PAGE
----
Sebastian Barry is most notable for creating characters who are based on historical ancestors from his own family tree, particularly individuals who have been selectively silenced for their failure to adhere to political and societal norms deemed appropriate for the historical narrative of Ireland. Five of his plays and five of his novels expressly address this particular issue, but have never before been examined as a cohesive work.
In chapter one, I implement Patrick Colm Hogan’s literary theories on how to categorize multiple discourses as a unified work and Franco Moretti’s method of creating illustrative graphs to visually unlock patterns and similarities across discourses. I propose that the ten discourses be named the Ancestors Cycle in order to acknowledge Barry’s thirty-year effort in service of proposing a more inclusive definition of Irish Identity.
In chapter two I examine the relationship model of the therapist/client as a correlate for the writer/character connection that plays out in Barry’s work. Through empathy, therapists are encouraged to relate to their patients in order to facilitate a trusting relationship. Adverse effects can occur in the advent of the therapist’s neurological inability to regulate the distinction between self and other when engaging empathetically with a client. Writers—who must empathize with the characters they themselves have created—run the same risk as therapists. This chapter focuses on neurological findings regarding empathy and psychological studies on the healing power of narrative, as well as various studies on the power of testimony for understanding the role of fiction writers as secondary witnesses and voices for traumatized victims of the historical past.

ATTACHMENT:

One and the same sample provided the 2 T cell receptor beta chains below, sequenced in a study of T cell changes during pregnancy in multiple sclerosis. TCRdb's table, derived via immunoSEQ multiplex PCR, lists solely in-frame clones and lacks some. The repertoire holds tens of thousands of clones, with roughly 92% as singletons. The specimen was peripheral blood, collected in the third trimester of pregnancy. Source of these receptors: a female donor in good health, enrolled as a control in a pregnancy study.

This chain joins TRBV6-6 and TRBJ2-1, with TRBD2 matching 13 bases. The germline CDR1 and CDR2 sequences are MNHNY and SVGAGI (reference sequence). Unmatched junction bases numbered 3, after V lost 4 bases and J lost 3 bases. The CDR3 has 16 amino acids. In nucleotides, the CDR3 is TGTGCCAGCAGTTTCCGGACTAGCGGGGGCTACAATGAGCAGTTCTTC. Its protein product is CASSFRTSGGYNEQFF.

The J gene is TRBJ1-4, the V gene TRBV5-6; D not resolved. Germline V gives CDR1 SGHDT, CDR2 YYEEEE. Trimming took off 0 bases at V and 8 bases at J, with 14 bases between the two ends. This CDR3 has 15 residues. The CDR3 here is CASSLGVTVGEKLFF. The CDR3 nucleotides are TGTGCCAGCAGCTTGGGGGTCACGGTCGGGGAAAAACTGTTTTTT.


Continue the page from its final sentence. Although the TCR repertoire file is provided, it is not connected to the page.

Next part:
Chapter three contains a case study that highlights Barry’s relationship to the models described in chapter two. The power of Barry’s testimony is at the core of healing the many tears in Ireland’s historical fabric. By integrating what was once deemed unseemly back into the historical narrative, today’s Irish can better understand in a very complex and real way who they are, where they come from, and how they can situate themselves in a global context for the continued health and growth of Ireland.
|Commitee:||Brannen, Anne, George, Kathleen, Jackson-Schebetta, Lisa|
|School:||University of Pittsburgh|
|School Location:||United States -- Pennsylvania|
|Source:||DAI-A 76/02(E), Dissertation Abstracts International|
|Keywords:||Ancestors Cycle, Barry, Sebastian, Cognitive sciences, Hogan, Patrick Colm, Iceland, Moretti, Franco|
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